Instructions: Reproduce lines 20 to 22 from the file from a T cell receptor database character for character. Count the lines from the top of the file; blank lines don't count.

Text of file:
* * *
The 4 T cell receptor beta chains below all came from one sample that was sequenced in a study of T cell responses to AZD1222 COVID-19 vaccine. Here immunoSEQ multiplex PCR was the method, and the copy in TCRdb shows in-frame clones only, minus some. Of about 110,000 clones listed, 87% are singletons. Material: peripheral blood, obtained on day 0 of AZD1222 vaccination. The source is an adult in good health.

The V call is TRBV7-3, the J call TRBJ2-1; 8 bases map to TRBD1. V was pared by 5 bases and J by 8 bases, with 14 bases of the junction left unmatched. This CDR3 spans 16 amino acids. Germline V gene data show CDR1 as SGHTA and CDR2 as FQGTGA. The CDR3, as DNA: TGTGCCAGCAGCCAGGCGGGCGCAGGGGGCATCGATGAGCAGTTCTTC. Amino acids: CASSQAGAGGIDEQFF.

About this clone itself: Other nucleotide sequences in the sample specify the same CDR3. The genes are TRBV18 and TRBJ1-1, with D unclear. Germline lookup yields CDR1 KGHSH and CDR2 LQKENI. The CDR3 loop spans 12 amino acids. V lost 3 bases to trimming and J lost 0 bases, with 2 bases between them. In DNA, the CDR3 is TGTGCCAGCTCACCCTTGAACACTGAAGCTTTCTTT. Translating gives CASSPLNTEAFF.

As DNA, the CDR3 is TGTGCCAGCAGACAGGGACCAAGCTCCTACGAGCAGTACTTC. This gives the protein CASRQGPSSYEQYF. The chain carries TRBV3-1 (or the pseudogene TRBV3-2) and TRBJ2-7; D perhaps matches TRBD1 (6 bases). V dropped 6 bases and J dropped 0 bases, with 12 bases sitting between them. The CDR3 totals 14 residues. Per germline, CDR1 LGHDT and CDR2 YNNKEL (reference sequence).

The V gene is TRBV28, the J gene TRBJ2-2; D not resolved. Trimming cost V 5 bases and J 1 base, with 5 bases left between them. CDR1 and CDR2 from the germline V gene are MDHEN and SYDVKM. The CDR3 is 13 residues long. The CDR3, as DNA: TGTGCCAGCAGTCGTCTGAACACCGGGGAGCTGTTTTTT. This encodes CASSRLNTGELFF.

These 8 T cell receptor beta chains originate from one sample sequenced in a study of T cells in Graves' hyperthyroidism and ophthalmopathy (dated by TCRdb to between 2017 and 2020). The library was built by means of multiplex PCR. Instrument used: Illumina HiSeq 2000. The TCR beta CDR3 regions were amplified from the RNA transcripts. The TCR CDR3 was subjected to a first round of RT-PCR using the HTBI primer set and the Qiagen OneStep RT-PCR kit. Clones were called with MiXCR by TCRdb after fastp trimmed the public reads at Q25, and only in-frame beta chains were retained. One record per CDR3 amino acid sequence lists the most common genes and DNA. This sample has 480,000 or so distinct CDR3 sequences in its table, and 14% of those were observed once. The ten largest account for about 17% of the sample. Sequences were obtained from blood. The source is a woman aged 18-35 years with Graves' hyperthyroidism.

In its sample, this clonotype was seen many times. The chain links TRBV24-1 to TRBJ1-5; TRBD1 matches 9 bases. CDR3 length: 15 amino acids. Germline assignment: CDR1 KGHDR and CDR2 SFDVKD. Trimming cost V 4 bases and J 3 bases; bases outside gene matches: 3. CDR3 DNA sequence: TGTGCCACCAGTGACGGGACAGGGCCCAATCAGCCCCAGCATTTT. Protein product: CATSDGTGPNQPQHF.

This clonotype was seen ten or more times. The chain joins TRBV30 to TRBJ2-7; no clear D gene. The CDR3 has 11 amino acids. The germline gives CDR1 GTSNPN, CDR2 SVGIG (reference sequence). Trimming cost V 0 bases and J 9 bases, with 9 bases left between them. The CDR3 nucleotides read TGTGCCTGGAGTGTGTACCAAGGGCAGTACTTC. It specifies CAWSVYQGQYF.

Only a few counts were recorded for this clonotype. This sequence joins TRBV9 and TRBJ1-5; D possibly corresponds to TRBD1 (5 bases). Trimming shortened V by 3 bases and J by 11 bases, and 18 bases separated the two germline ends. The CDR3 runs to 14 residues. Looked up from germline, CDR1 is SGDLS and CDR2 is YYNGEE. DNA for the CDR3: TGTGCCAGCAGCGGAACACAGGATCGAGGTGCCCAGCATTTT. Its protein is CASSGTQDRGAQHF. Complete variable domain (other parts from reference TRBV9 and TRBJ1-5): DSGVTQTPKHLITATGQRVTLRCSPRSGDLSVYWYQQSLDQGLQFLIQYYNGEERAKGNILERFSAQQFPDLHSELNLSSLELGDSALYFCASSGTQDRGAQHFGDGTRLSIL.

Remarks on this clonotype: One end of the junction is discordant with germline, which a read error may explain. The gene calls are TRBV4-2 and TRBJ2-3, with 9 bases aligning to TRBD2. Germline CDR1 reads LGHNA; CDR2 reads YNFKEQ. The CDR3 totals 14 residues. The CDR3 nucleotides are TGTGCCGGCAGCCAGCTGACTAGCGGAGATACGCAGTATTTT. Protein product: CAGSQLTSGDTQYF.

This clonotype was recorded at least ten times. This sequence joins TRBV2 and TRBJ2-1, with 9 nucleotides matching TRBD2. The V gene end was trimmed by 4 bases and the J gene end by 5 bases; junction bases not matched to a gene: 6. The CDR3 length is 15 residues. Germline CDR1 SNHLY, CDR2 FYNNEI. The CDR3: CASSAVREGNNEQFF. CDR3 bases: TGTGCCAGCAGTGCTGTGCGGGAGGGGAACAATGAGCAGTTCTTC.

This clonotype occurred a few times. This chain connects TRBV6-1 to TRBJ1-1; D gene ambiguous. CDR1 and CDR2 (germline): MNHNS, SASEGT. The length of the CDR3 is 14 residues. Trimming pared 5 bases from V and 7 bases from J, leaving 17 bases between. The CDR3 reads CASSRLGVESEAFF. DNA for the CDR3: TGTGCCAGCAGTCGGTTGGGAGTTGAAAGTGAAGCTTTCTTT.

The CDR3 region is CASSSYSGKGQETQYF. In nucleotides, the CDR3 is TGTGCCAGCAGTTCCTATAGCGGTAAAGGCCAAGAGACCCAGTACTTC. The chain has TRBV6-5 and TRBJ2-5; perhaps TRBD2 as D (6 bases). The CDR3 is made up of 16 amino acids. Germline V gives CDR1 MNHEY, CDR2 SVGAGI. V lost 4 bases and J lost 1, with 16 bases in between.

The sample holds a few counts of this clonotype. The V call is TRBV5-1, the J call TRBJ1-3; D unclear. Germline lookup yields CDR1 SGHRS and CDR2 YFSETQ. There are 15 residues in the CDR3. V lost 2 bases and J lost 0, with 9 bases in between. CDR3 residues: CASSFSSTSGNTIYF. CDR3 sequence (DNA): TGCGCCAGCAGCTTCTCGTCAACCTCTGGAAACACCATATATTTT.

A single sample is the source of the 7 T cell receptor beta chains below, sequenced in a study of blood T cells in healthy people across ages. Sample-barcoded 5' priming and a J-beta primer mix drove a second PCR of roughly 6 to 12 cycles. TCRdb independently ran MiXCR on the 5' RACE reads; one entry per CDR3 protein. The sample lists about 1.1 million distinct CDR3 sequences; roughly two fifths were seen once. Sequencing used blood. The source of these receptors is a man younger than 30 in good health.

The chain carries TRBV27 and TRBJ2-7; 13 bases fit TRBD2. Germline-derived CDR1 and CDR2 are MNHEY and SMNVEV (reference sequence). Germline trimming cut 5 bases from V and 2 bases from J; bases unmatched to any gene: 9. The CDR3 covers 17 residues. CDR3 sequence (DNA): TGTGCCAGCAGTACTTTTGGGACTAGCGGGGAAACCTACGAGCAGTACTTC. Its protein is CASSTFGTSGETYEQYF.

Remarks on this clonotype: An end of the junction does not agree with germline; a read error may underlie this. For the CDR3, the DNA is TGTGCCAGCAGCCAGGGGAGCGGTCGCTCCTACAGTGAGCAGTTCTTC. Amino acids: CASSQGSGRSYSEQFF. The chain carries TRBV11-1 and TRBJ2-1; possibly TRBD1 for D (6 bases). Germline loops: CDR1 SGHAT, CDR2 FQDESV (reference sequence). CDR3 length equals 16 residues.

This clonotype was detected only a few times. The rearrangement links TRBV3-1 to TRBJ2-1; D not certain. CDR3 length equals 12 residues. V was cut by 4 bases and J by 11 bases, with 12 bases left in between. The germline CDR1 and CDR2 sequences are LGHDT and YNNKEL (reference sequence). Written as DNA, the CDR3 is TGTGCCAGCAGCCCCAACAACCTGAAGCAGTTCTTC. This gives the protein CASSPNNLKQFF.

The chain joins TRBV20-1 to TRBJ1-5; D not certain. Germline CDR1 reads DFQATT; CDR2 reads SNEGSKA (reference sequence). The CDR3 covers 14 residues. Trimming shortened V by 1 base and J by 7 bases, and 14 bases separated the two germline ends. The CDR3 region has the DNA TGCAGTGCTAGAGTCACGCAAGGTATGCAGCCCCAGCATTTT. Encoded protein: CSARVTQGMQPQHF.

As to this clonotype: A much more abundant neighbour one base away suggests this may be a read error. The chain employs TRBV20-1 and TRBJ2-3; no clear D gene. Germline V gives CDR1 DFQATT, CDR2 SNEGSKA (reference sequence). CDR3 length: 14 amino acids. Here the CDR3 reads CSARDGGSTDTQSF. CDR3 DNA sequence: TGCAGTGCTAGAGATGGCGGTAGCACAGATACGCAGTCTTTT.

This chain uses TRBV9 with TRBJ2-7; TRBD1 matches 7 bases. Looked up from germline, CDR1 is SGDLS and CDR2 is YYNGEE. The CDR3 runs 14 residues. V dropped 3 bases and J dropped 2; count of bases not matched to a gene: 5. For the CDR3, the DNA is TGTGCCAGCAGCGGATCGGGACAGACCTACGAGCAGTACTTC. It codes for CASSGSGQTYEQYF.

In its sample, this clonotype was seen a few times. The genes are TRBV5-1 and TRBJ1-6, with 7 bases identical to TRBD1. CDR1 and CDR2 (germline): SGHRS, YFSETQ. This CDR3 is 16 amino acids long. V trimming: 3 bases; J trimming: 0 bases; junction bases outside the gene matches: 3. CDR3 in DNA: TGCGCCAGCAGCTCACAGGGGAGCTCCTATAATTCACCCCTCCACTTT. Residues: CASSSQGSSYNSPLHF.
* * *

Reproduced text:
As to this clonotype: A much more abundant neighbour one base away suggests this may be a read error. The chain employs TRBV20-1 and TRBJ2-3; no clear D gene. Germline V gives CDR1 DFQATT, CDR2 SNEGSKA (reference sequence). CDR3 length: 14 amino acids. Here the CDR3 reads CSARDGGSTDTQSF. CDR3 DNA sequence: TGCAGTGCTAGAGATGGCGGTAGCACAGATACGCAGTCTTTT.

This chain uses TRBV9 with TRBJ2-7; TRBD1 matches 7 bases. Looked up from germline, CDR1 is SGDLS and CDR2 is YYNGEE. The CDR3 runs 14 residues. V dropped 3 bases and J dropped 2; count of bases not matched to a gene: 5. For the CDR3, the DNA is TGTGCCAGCAGCGGATCGGGACAGACCTACGAGCAGTACTTC. It codes for CASSGSGQTYEQYF.

In its sample, this clonotype was seen a few times. The genes are TRBV5-1 and TRBJ1-6, with 7 bases identical to TRBD1. CDR1 and CDR2 (germline): SGHRS, YFSETQ. This CDR3 is 16 amino acids long. V trimming: 3 bases; J trimming: 0 bases; junction bases outside the gene matches: 3. CDR3 in DNA: TGCGCCAGCAGCTCACAGGGGAGCTCCTATAATTCACCCCTCCACTTT. Residues: CASSSQGSSYNSPLHF.